In Always Outnumbered, Always Outgunned, Walter Mosley responds to the feasibilities for a person who has been incarcerated for a long time to readjust and to play a role in the society. The main character, who is Socrates Fortlow, has been contending with the life after and outside of prison after his release. By means of a series of unified and interrelated events focused on Socrates and his outlook, the reader will stumble across a system of problems, interlocked and tessellated the forms the backbone of the story. Socrates lives in the streets of Los Angeles; and from this haven reflect are the upshots of urban dilemmas such as poverty, crime, discrimination, violence, and white racism. Although Mosley leaves out the limits of mystery in writing this book, he has manifested his knowledge and observation of what really happens in real life; things that are answered by the most common questions: What is my future? Where to go? What to eat? What about racial discrimination? How do I measure up against the White gangster on the streets? These are typical questions that provide answers to what make up human history. In the book, Socrates has to deal with the many complications of human existence, especially among the Blacks in urban Los Angeles.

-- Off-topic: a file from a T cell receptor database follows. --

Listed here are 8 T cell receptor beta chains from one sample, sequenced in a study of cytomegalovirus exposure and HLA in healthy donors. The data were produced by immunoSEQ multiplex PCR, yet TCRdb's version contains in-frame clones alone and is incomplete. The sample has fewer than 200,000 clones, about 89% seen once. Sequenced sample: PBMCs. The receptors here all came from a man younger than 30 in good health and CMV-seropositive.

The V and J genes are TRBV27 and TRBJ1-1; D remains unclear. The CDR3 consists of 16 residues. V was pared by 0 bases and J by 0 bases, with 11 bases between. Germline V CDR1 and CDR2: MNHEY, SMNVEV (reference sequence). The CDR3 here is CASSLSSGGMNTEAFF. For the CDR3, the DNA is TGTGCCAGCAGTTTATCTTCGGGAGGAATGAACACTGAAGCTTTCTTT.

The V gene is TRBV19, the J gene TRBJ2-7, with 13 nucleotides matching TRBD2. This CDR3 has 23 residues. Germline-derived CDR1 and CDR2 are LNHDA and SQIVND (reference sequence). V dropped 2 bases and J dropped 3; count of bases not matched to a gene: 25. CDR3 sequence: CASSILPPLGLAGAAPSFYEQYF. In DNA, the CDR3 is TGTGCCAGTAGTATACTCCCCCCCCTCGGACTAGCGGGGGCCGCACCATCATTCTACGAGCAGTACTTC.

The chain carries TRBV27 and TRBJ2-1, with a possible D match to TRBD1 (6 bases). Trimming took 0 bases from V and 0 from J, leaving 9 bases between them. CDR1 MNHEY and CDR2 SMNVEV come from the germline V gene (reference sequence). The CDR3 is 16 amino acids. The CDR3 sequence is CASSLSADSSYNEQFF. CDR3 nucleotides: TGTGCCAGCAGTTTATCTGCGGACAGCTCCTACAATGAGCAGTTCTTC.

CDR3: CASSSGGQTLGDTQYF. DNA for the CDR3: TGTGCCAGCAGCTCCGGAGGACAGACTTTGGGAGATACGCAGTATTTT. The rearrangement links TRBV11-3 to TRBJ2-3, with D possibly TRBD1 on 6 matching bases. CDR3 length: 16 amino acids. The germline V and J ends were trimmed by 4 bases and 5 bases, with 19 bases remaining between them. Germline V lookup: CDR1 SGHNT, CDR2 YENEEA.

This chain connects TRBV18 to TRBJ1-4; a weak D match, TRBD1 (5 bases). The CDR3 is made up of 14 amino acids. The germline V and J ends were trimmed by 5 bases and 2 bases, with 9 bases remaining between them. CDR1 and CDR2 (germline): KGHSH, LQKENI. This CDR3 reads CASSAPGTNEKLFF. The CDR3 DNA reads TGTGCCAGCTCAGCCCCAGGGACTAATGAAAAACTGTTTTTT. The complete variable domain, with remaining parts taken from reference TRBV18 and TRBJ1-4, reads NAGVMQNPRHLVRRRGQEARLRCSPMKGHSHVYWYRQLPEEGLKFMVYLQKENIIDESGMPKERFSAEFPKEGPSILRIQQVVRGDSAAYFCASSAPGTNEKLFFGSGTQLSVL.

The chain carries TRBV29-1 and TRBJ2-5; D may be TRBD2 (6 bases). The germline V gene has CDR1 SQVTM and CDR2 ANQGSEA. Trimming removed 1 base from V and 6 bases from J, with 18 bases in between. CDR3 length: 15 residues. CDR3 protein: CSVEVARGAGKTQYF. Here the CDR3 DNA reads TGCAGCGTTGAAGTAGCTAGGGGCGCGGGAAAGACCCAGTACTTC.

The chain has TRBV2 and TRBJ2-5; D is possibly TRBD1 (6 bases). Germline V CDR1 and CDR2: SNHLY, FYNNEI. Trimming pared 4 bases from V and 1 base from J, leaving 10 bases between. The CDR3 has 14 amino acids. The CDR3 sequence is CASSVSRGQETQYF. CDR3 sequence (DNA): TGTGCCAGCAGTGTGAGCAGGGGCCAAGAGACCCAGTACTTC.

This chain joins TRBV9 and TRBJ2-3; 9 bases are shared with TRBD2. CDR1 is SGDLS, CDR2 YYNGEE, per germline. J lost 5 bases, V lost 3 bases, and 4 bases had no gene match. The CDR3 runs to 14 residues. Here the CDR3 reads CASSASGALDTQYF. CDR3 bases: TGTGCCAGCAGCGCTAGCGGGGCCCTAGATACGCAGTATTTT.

One particular contention that is being subtly reverberated is how the truth about the severity of street violence, discrimination, and white racism towards the Blacks are reduced by the transition of these real events into texts or videos or whatever medium used to record a historical event. History does not necessarily tell the real events that have occurred in the past. There could be a lot of things that will be lost in translation or be left out deliberately. Nevertheless, the perspective or context in which historical texts are written provide clue to the network of issues or problems that blighted the past, and which can still be in existence up to this moment. Socrates stresses the importance of studying history and literature because it is in the texts that careful thinking is carried out in order to ensure that the voice of the past will still be the voice of the present. The way we understand history is based upon the ideas that we read on historical books; and without them, there is no reason for us to critically imagine about the past. While there are many media that could keep details of history such as videos and pictures among others, oftentimes, these media are misrepresented. This is the point that Anna Deavere Smith would likewise want to stress out: “the video of Rodney King Keating, which seemed to "tell all", apparently did not tell enough, and the prosecution lost, as their lead attorney told me, "the slam dunk case of the century. The city of Los Angeles lost much more” (Smith xxi). Smith believes in the power of literature to be able to reiterate perspectives of the past to the present. However, in the case of Keating, who was a victim of beating, the jury favors to convict him even though the video clearly evokes how he was beaten mercilessly. Smith argues that “what most influences my decisions about what to include is how an interview text works as a physical, audible, performable vehicle. Words are not an end in themselves. They are means to evoking the character of the person who spoke them.” The most ideal thing of using literature as a first medium to record